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Eugene’s Doppelgänger: Paris

December 17th, 2018 by dk

Eugene residents and visitors love to debate what other towns compare favorably with us. Over the years, I’ve written about eerie similarities I’ve noticed when visiting Anchorage, Alaska and Portland, Maine. I’ve also written — more than once — debunking the comparison with Boulder, Colorado or Austin, Texas.

But suddenly I’m finding myself fascinated with our similarities to a different place altogether. It will seem ludicrous and it is, but so what? Ludicrous is something both towns do extremely well. Let’s consider some of the ways that Eugene can aspire to resemble Paris.

I’m not the first to make this suggestion, or one very similar to it. When Ed King first came to Oregon, he saw immediately that our climate is similar to France’s, so he decided there’s no reason wines from here couldn’t grow to be as good. King Estate Winery is rooted in a belief that our terroir is reminiscent of France’s.

King knew his wine would be appreciated best when paired with exquisite cuisine, so he recruited Eugene’s most decorated chef, Stephanie Pearl Kimmel, to run the restaurant beside his tasting room. Kimmel might have been content to stay there, except another of Eugene’s most successful entrepreneurs came with another Francophile offer.

Former Eugene Mayor Brian Obie was preparing to sell his lucrative media company, so he could focus more intently on building the 5th Street Public Market into a destination location. Its eclectic crafts bazaar needed more food options, reminiscent of a French marketplace.

Marché was born from that vision and has been growing into it for more than 20 years. Slowly but surely, the first floor of the 5th Street Public Market has come to resemble a marketplace that grew popular before Europe had refrigeration. It hasn’t died out since.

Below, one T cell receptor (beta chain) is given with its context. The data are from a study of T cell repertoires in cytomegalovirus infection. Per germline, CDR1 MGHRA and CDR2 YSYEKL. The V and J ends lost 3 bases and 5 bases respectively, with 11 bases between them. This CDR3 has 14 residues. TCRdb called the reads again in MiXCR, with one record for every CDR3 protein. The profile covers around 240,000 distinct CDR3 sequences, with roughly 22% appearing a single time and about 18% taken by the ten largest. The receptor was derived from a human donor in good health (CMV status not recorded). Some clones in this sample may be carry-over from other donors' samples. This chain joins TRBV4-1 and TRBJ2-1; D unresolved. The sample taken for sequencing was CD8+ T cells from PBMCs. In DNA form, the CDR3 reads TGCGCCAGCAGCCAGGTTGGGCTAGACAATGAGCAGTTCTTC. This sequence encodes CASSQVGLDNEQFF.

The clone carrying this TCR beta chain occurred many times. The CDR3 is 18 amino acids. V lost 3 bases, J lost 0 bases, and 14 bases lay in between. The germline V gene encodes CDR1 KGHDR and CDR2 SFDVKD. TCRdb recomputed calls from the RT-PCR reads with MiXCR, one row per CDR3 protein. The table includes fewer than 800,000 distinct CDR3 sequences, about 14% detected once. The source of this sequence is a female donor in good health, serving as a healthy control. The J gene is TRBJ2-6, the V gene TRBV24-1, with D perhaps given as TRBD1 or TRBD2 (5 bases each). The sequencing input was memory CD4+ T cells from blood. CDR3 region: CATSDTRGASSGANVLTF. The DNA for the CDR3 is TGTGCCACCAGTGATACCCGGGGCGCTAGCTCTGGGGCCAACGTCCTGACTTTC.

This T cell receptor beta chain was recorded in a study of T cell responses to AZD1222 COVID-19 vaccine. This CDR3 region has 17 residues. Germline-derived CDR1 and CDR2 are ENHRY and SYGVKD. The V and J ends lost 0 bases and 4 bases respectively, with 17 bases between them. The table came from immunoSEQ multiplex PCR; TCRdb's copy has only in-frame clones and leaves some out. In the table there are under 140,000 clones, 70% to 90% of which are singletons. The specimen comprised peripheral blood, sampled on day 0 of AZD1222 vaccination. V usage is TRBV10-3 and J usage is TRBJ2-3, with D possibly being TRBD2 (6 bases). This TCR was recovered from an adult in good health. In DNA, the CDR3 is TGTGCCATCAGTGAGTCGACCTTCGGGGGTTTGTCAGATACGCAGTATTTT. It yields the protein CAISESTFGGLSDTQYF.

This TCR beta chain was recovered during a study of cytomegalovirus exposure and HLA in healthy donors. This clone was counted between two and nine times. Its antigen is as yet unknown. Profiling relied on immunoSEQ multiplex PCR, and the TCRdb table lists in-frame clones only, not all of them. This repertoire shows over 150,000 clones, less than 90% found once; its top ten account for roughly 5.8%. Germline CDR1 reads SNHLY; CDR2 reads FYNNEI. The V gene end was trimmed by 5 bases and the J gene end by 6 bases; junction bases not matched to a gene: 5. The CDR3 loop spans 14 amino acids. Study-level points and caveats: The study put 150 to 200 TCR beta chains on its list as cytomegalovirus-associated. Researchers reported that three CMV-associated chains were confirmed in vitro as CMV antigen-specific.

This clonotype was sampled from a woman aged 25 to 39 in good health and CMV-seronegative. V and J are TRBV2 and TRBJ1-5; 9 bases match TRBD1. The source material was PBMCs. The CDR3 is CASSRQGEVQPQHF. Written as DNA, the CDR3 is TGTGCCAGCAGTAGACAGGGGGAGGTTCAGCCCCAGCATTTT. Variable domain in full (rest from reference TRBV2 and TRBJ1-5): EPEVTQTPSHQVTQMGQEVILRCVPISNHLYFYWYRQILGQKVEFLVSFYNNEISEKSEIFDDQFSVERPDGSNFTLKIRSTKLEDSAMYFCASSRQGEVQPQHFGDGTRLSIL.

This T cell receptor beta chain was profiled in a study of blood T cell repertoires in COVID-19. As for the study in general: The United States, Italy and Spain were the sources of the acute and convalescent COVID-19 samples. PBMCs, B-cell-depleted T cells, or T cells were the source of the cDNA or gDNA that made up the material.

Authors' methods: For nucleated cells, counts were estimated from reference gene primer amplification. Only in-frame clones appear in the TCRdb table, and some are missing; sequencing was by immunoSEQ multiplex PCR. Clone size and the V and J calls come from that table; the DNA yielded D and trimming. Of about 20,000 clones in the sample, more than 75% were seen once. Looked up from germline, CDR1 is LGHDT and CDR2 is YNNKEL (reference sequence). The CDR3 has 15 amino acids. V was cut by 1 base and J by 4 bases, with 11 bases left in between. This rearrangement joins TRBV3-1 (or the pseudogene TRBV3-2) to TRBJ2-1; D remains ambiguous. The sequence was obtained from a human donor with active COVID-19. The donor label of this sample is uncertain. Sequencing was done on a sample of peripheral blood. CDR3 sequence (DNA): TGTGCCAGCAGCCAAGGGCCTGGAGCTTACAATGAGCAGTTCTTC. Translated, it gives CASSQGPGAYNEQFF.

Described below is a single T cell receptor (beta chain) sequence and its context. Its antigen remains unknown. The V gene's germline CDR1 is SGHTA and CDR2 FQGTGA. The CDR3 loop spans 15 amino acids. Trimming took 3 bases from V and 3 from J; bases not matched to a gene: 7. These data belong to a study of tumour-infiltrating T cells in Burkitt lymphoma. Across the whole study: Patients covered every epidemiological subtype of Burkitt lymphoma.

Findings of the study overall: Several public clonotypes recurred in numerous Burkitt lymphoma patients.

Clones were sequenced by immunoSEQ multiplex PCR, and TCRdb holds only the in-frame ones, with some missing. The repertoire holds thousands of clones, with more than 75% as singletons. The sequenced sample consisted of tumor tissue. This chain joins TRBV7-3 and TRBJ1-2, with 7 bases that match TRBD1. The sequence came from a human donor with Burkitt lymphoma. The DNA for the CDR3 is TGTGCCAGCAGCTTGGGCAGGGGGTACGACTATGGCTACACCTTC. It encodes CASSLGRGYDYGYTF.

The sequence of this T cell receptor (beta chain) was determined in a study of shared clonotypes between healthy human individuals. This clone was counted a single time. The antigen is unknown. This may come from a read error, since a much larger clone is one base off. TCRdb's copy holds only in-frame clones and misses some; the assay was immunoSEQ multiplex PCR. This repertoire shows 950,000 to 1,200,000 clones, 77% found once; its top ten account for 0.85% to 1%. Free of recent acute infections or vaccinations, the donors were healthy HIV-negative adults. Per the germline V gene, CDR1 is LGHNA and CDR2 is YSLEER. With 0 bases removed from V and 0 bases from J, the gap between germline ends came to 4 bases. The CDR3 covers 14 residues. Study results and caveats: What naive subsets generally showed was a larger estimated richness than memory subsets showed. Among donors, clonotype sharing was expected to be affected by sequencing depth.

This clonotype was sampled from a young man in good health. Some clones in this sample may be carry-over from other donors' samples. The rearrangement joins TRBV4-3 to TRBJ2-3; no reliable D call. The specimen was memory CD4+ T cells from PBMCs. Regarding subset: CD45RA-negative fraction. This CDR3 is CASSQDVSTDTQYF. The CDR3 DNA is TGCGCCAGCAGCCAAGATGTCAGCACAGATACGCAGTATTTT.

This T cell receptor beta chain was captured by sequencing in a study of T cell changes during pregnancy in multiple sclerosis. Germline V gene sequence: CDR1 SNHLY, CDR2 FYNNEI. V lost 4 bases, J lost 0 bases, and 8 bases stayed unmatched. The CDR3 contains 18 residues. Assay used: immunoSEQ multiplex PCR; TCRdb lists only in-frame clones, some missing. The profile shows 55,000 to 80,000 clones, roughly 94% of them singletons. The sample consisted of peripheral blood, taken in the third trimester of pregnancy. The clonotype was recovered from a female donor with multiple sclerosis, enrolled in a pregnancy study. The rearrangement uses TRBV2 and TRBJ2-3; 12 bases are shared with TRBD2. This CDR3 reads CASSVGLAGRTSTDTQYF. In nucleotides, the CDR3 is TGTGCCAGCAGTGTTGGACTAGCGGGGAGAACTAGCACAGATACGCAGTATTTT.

Look at a map of Paris and then look at a map of Eugene. Each has a curving blue stripe running through it. The Willamette River runs from the West and curves north. The Seine River enters from the Southeast, then curves to exit southwest. Each river slices a quarter of the city from the rest.

Both rivers separate different civic cultures — the Bohemia of the Left Bank being kept safely apart from the aristocracy’s lawns on the other side of the river. Eugene’s riverfront trail offers peace and quiet. Parisians walk their cobblestone quay to evade the city bustle.

Each skyline is marred by a tower near downtown that residents immediately despised. Ya Po Ah Terrace opened in 1968. Tour Montparnasse opened a few years later. Both cities responded with near immediate height restrictions on all new construction.

The Eiffel Tower offers a light show every evening that visitors admire and residents enjoy. Eugene basks beneath “Peace On Earth” every night in December.

Of course, Eugene and Paris are not identical. The cities’ physical size are not the same. Eugene covers 40.54 square miles. Paris is larger — 40.7 square miles.


Don Kahle ( writes a column each Friday for The Register-Guard and blogs at

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